Christians are an Easter people and our liturgy for the dead is an Easter liturgy. Because God raised Jesus from the dead, we too shall be raised. “I am Resurrection and I am life,” says Christ. Therefore, in the Church’s burial service the principal theme is of joyous expectation that “neither death, nor life, nor angels, nor principalities, nor things present, nor things to come, nor powers, nor height, nor depth, nor anything else in all creation will be able to separate us from the love of God in Christ Jesus our Lord.”
Nonetheless, we also grieve for our dead because the love we have for one another in Christ brings deep sorrow when we are parted. Jesus wept at the grave of his friend, Lazarus. So, while we rejoice that the one we love has entered into the nearer presence of our Savior, our tears are shed in sympathy with those who mourn. Funerals provide opportunities to express the mixture of these feelings.
In the Christian church, a funeral or memorial service for one who has died serves as a communal time for mourning, an opportunity to remember the departed, and a time to proclaim the resurrection promised by Christ. When you have a death in the family, do not try to endure your grief and shock alone; no one expects you to do so. Do not hesitate to call your parish priest immediately, even if it is the middle of the night. Your pastor cannot take away your pain, but they can stand by you with spiritual resources and advice at a time when pain and shock may make it difficult to think clearly, or to make choices.
For the celebration of a funeral, memorial service, or burial, be certain to make an appointment with our priest to begin planning the service right away. It is best to meet with us prior to, or at the same time, you meet with a funeral home. Churches and Funeral homes need to work together to care for your needs and plan the service for your loved one. It is an especially good ideal to take the priest with you when you go to the funeral home in order to avoid miscommunication and unnecessary emotional pain, as all who will be involved in the planning for your loved one’s service will be together and any needed coordination between the two can be done in one meeting.
If you have immediate need, our deep condolences are with you. Funerals at St. John's can be scheduled on Saturdays, or in great need (for example to accommodate active military who wish to attend) on a Wednesday or Sunday afternoon. Please let our priest know immediately when there has been a death as St. John's requires a minimum of four days to prepare for a funeral. Though we understand the desire to move as quickly towards a funeral as possible we do not schedule funerals the week prior to Christmas or anytime between Palm Sunday and Easter Sunday. We encourage you to surround yourself with your beloved community if death occurs in your family near these Holy seasons and take this time to plan. By delaying the service briefly, to a time when you, and our staff can focus solely on your loved one's funeral, the extra time will ultimately provide you space to grieve and celebrate their life without the added pressure on you of a surrounding holidays and all the stress that can entail.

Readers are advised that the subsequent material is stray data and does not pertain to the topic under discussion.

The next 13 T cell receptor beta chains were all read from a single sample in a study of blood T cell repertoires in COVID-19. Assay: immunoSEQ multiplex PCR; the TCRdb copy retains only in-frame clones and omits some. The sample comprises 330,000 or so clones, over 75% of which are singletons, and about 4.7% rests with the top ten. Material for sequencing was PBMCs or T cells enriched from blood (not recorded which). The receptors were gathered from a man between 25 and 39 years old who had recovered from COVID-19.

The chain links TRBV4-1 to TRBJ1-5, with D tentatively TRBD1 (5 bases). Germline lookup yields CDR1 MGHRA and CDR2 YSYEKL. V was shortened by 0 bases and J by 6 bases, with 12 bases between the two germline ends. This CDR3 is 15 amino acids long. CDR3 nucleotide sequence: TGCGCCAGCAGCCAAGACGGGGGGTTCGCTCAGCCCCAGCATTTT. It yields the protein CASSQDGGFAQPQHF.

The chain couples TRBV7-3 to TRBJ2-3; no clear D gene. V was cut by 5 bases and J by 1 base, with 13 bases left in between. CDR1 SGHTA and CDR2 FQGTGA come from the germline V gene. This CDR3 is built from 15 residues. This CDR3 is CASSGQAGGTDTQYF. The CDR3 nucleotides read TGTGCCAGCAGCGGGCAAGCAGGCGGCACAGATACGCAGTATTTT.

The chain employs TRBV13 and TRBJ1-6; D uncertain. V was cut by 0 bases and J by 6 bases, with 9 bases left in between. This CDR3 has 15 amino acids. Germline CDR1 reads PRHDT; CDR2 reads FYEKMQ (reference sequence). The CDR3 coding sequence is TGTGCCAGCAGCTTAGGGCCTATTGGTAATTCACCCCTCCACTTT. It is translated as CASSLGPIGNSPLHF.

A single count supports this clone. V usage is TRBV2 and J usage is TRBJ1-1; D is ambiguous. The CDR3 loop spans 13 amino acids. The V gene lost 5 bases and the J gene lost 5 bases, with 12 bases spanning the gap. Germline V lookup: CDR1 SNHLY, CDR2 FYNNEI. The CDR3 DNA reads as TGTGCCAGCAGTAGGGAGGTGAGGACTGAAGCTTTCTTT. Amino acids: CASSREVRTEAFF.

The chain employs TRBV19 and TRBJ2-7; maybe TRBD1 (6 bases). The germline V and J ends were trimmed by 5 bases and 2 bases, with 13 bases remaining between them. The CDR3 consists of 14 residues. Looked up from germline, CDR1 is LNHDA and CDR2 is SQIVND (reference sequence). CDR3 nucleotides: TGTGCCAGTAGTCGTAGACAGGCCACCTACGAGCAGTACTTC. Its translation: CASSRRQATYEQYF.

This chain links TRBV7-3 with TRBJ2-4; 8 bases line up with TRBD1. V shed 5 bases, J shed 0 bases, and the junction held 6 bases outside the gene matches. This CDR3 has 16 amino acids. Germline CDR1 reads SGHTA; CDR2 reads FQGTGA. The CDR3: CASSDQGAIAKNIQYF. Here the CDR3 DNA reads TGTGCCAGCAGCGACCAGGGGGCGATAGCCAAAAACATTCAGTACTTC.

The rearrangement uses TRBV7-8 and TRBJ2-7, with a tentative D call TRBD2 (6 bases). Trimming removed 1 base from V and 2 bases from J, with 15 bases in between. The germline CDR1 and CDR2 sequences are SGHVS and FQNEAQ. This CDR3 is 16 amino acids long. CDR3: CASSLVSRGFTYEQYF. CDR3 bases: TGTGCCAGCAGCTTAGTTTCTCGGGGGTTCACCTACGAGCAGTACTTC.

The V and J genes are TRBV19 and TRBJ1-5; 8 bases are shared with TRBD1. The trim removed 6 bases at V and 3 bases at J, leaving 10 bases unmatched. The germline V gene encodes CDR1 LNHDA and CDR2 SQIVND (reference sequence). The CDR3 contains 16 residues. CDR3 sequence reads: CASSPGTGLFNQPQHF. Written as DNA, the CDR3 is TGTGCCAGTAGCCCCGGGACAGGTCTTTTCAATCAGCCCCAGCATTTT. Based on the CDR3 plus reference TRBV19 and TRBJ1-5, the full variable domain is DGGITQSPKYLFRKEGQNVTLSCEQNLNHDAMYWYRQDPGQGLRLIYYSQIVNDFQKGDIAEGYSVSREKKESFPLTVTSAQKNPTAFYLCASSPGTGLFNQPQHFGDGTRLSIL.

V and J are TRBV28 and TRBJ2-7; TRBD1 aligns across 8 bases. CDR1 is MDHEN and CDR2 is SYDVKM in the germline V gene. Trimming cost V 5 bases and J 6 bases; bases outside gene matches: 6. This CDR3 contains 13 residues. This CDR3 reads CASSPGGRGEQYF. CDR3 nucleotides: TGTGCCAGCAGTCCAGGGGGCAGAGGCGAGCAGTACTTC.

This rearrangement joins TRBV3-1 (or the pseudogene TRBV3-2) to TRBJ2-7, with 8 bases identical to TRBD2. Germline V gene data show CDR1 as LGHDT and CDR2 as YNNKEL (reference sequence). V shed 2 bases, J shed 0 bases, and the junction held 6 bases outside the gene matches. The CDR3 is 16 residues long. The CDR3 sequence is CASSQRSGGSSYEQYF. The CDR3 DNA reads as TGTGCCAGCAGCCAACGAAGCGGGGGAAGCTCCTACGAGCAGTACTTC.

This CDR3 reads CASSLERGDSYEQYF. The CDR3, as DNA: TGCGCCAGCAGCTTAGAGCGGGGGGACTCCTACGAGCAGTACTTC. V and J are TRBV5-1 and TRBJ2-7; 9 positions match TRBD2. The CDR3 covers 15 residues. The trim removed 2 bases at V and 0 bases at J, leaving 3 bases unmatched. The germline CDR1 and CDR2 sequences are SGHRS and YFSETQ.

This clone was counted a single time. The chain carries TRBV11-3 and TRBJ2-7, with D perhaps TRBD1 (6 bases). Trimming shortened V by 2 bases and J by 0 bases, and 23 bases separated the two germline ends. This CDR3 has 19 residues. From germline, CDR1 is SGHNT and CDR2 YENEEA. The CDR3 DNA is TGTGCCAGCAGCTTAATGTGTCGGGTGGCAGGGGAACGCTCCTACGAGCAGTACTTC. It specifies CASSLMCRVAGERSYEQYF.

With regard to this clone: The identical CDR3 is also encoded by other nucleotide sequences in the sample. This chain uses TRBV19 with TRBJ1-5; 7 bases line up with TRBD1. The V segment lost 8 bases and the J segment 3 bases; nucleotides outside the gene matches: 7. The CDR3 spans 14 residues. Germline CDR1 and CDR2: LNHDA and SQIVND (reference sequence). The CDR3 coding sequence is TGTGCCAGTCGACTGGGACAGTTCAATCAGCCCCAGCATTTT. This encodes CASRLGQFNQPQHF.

One of the greatest gifts you can give to your loved ones is to make decisions about your own funeral service. Providing them with the readings and hymns you love is a good beginning, Deciding on what Rite (I or II or EOW) from the Book of Common Prayer, whether or not to have Military Honors, where you wish to be buried and how, all of these things can give them peace and comfort as they move through the first few days of grief. If you would like to take this step please fill out the following form and bring it into the church office. Our priest can help you with the details and the church will keep a copy in case yours gets lost.
Help with readings, Episcopal services normally include a reading from the Hebrew Scriptures (sometimes called the Old Testament), a Psalm, a reading from one of the New Testament Epistles, and a Gospel reading. If the deceased has a funeral plan that includes selected scriptures, please bring that with you to your meeting with the priest (if possible, at least 4 days prior to the funeral). Friends or family members may, if desired, read the selections from the Hebrew Scriptures, the Epistle, lead the psalm and lead the Prayers of the People. (or the church can provide a reader if requested). The Priest, or a Deacon will read the Gospel prior to the sermon. Below are links to the suggested hymns and readings from our Funeral Rites. Old Testament Readings (choose one) Psalms (choose one) New Testament Readings (from the Epistles, or letters, from Paul and other early Church leaders: choose one) The Holy Gospel (choose one)
Musicians in Episcopal Churches have the right of first refusal in regard to providing music for all weddings and funerals in the Parish. The Church Musician may, within their discretion, and in consultation with the Rector, permit other musicians to provide music for these services if such will serve the pastoral aims of the services. St. John’s musician is responsible for determining, by audition or other means, that the music and the ability of an outside musician for such services will be appropriate to the standards and liturgical requirements of the Parish. St. John’s musician receives a customary minimum fee for weddings or funerals when another musician is requested and permitted to play, unless said Musician chooses to waive the fee.
The minimum fee for weddings or funerals, exclusive of any rehearsal with requested soloists, shall be $200.00 to be paid by the family no later than the day of the service. Rehearsals with requested soloists, additional rehearsals of the Parish choir and other extraordinary work performed by Musician in connection with weddings or funerals shall be compensated by the family at the hourly rate of $50.